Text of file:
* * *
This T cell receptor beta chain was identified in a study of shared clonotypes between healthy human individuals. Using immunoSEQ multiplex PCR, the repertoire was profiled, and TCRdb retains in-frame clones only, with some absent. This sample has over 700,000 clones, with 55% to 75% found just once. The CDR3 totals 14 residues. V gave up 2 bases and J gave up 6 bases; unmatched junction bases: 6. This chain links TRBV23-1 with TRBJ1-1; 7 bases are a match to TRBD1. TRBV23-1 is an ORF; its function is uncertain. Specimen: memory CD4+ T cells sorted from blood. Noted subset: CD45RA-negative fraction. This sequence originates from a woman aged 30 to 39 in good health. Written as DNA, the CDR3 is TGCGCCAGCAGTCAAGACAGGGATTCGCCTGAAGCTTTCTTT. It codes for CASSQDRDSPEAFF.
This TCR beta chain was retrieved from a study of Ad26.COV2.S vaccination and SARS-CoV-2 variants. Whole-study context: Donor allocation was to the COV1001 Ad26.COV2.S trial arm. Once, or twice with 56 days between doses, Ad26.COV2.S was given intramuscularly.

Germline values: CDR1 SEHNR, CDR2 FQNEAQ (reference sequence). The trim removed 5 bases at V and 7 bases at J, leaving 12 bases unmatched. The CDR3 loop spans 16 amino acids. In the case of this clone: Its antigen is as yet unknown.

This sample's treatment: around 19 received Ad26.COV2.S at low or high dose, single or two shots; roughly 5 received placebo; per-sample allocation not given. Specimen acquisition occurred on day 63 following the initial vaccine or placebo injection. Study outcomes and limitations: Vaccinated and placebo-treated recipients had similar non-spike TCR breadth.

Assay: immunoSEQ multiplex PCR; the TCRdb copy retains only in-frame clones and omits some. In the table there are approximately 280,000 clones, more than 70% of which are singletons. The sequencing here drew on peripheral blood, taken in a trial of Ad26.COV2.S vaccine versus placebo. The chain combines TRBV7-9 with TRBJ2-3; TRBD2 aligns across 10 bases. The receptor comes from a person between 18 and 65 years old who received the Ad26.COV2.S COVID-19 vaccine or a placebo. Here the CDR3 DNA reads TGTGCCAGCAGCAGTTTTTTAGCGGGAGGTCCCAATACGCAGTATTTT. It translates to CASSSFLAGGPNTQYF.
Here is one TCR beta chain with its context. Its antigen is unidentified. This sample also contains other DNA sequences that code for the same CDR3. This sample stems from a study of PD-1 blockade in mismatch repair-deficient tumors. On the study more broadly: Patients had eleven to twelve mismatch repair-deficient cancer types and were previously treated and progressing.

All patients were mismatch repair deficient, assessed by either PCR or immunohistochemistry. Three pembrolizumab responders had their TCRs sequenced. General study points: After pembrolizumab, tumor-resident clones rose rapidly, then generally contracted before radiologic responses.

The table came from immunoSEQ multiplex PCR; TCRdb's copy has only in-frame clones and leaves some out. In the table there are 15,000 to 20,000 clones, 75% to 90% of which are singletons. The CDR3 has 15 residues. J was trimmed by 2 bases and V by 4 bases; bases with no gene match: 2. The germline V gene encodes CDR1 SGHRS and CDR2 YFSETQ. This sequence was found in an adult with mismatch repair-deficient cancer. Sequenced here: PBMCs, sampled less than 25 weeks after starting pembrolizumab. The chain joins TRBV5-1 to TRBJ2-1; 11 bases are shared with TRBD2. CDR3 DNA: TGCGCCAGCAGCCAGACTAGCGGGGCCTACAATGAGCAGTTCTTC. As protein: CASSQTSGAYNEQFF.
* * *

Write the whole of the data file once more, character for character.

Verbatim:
This T cell receptor beta chain was identified in a study of shared clonotypes between healthy human individuals. Using immunoSEQ multiplex PCR, the repertoire was profiled, and TCRdb retains in-frame clones only, with some absent. This sample has over 700,000 clones, with 55% to 75% found just once. The CDR3 totals 14 residues. V gave up 2 bases and J gave up 6 bases; unmatched junction bases: 6. This chain links TRBV23-1 with TRBJ1-1; 7 bases are a match to TRBD1. TRBV23-1 is an ORF; its function is uncertain. Specimen: memory CD4+ T cells sorted from blood. Noted subset: CD45RA-negative fraction. This sequence originates from a woman aged 30 to 39 in good health. Written as DNA, the CDR3 is TGCGCCAGCAGTCAAGACAGGGATTCGCCTGAAGCTTTCTTT. It codes for CASSQDRDSPEAFF.
This TCR beta chain was retrieved from a study of Ad26.COV2.S vaccination and SARS-CoV-2 variants. Whole-study context: Donor allocation was to the COV1001 Ad26.COV2.S trial arm. Once, or twice with 56 days between doses, Ad26.COV2.S was given intramuscularly.

Germline values: CDR1 SEHNR, CDR2 FQNEAQ (reference sequence). The trim removed 5 bases at V and 7 bases at J, leaving 12 bases unmatched. The CDR3 loop spans 16 amino acids. In the case of this clone: Its antigen is as yet unknown.

This sample's treatment: around 19 received Ad26.COV2.S at low or high dose, single or two shots; roughly 5 received placebo; per-sample allocation not given. Specimen acquisition occurred on day 63 following the initial vaccine or placebo injection. Study outcomes and limitations: Vaccinated and placebo-treated recipients had similar non-spike TCR breadth.

Assay: immunoSEQ multiplex PCR; the TCRdb copy retains only in-frame clones and omits some. In the table there are approximately 280,000 clones, more than 70% of which are singletons. The sequencing here drew on peripheral blood, taken in a trial of Ad26.COV2.S vaccine versus placebo. The chain combines TRBV7-9 with TRBJ2-3; TRBD2 aligns across 10 bases. The receptor comes from a person between 18 and 65 years old who received the Ad26.COV2.S COVID-19 vaccine or a placebo. Here the CDR3 DNA reads TGTGCCAGCAGCAGTTTTTTAGCGGGAGGTCCCAATACGCAGTATTTT. It translates to CASSSFLAGGPNTQYF.
Here is one TCR beta chain with its context. Its antigen is unidentified. This sample also contains other DNA sequences that code for the same CDR3. This sample stems from a study of PD-1 blockade in mismatch repair-deficient tumors. On the study more broadly: Patients had eleven to twelve mismatch repair-deficient cancer types and were previously treated and progressing.

All patients were mismatch repair deficient, assessed by either PCR or immunohistochemistry. Three pembrolizumab responders had their TCRs sequenced. General study points: After pembrolizumab, tumor-resident clones rose rapidly, then generally contracted before radiologic responses.

The table came from immunoSEQ multiplex PCR; TCRdb's copy has only in-frame clones and leaves some out. In the table there are 15,000 to 20,000 clones, 75% to 90% of which are singletons. The CDR3 has 15 residues. J was trimmed by 2 bases and V by 4 bases; bases with no gene match: 2. The germline V gene encodes CDR1 SGHRS and CDR2 YFSETQ. This sequence was found in an adult with mismatch repair-deficient cancer. Sequenced here: PBMCs, sampled less than 25 weeks after starting pembrolizumab. The chain joins TRBV5-1 to TRBJ2-1; 11 bases are shared with TRBD2. CDR3 DNA: TGCGCCAGCAGCCAGACTAGCGGGGCCTACAATGAGCAGTTCTTC. As protein: CASSQTSGAYNEQFF.